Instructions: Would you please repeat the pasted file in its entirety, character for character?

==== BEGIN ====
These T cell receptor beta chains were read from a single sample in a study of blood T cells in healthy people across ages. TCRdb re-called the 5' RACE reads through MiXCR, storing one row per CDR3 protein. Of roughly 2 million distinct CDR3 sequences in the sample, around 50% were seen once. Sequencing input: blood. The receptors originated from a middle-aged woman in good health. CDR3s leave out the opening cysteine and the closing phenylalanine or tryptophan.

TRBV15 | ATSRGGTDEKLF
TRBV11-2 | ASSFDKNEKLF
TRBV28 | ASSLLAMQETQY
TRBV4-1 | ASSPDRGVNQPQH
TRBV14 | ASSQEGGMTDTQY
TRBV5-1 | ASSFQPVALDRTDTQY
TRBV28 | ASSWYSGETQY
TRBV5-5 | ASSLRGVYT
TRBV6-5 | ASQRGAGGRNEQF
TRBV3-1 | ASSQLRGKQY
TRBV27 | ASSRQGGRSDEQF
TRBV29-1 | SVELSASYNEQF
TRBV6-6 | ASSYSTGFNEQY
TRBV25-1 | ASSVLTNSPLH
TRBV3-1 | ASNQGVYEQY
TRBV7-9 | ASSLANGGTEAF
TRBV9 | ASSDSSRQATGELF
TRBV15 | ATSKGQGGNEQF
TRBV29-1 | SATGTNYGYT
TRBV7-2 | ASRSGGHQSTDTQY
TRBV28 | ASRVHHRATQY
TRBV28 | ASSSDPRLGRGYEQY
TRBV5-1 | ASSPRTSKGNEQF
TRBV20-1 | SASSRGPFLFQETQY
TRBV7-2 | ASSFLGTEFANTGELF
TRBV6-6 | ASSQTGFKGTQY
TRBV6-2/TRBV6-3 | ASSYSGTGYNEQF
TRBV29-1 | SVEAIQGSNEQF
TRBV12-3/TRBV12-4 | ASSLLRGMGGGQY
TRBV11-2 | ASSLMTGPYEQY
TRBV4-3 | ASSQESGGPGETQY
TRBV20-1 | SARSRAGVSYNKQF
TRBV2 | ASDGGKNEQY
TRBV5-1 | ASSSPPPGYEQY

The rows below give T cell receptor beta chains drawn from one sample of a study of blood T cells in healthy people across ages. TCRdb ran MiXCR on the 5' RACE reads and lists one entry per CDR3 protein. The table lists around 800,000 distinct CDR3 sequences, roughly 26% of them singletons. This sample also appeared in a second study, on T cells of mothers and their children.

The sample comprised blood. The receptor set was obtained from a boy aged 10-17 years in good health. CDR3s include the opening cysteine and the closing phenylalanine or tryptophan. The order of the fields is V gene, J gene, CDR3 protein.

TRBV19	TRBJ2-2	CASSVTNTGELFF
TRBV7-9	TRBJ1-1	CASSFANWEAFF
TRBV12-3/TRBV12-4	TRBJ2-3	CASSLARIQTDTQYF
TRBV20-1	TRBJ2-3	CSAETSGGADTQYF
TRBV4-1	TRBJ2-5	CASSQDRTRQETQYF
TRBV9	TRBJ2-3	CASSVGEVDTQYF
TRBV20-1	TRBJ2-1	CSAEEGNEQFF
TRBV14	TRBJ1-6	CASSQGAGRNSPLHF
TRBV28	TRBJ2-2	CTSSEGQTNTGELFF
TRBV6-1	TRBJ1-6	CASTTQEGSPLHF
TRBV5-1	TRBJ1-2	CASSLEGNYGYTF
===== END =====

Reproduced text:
These T cell receptor beta chains were read from a single sample in a study of blood T cells in healthy people across ages. TCRdb re-called the 5' RACE reads through MiXCR, storing one row per CDR3 protein. Of roughly 2 million distinct CDR3 sequences in the sample, around 50% were seen once. Sequencing input: blood. The receptors originated from a middle-aged woman in good health. CDR3s leave out the opening cysteine and the closing phenylalanine or tryptophan.

TRBV15 | ATSRGGTDEKLF
TRBV11-2 | ASSFDKNEKLF
TRBV28 | ASSLLAMQETQY
TRBV4-1 | ASSPDRGVNQPQH
TRBV14 | ASSQEGGMTDTQY
TRBV5-1 | ASSFQPVALDRTDTQY
TRBV28 | ASSWYSGETQY
TRBV5-5 | ASSLRGVYT
TRBV6-5 | ASQRGAGGRNEQF
TRBV3-1 | ASSQLRGKQY
TRBV27 | ASSRQGGRSDEQF
TRBV29-1 | SVELSASYNEQF
TRBV6-6 | ASSYSTGFNEQY
TRBV25-1 | ASSVLTNSPLH
TRBV3-1 | ASNQGVYEQY
TRBV7-9 | ASSLANGGTEAF
TRBV9 | ASSDSSRQATGELF
TRBV15 | ATSKGQGGNEQF
TRBV29-1 | SATGTNYGYT
TRBV7-2 | ASRSGGHQSTDTQY
TRBV28 | ASRVHHRATQY
TRBV28 | ASSSDPRLGRGYEQY
TRBV5-1 | ASSPRTSKGNEQF
TRBV20-1 | SASSRGPFLFQETQY
TRBV7-2 | ASSFLGTEFANTGELF
TRBV6-6 | ASSQTGFKGTQY
TRBV6-2/TRBV6-3 | ASSYSGTGYNEQF
TRBV29-1 | SVEAIQGSNEQF
TRBV12-3/TRBV12-4 | ASSLLRGMGGGQY
TRBV11-2 | ASSLMTGPYEQY
TRBV4-3 | ASSQESGGPGETQY
TRBV20-1 | SARSRAGVSYNKQF
TRBV2 | ASDGGKNEQY
TRBV5-1 | ASSSPPPGYEQY

The rows below give T cell receptor beta chains drawn from one sample of a study of blood T cells in healthy people across ages. TCRdb ran MiXCR on the 5' RACE reads and lists one entry per CDR3 protein. The table lists around 800,000 distinct CDR3 sequences, roughly 26% of them singletons. This sample also appeared in a second study, on T cells of mothers and their children.

The sample comprised blood. The receptor set was obtained from a boy aged 10-17 years in good health. CDR3s include the opening cysteine and the closing phenylalanine or tryptophan. The order of the fields is V gene, J gene, CDR3 protein.

TRBV19	TRBJ2-2	CASSVTNTGELFF
TRBV7-9	TRBJ1-1	CASSFANWEAFF
TRBV12-3/TRBV12-4	TRBJ2-3	CASSLARIQTDTQYF
TRBV20-1	TRBJ2-3	CSAETSGGADTQYF
TRBV4-1	TRBJ2-5	CASSQDRTRQETQYF
TRBV9	TRBJ2-3	CASSVGEVDTQYF
TRBV20-1	TRBJ2-1	CSAEEGNEQFF
TRBV14	TRBJ1-6	CASSQGAGRNSPLHF
TRBV28	TRBJ2-2	CTSSEGQTNTGELFF
TRBV6-1	TRBJ1-6	CASTTQEGSPLHF
TRBV5-1	TRBJ1-2	CASSLEGNYGYTF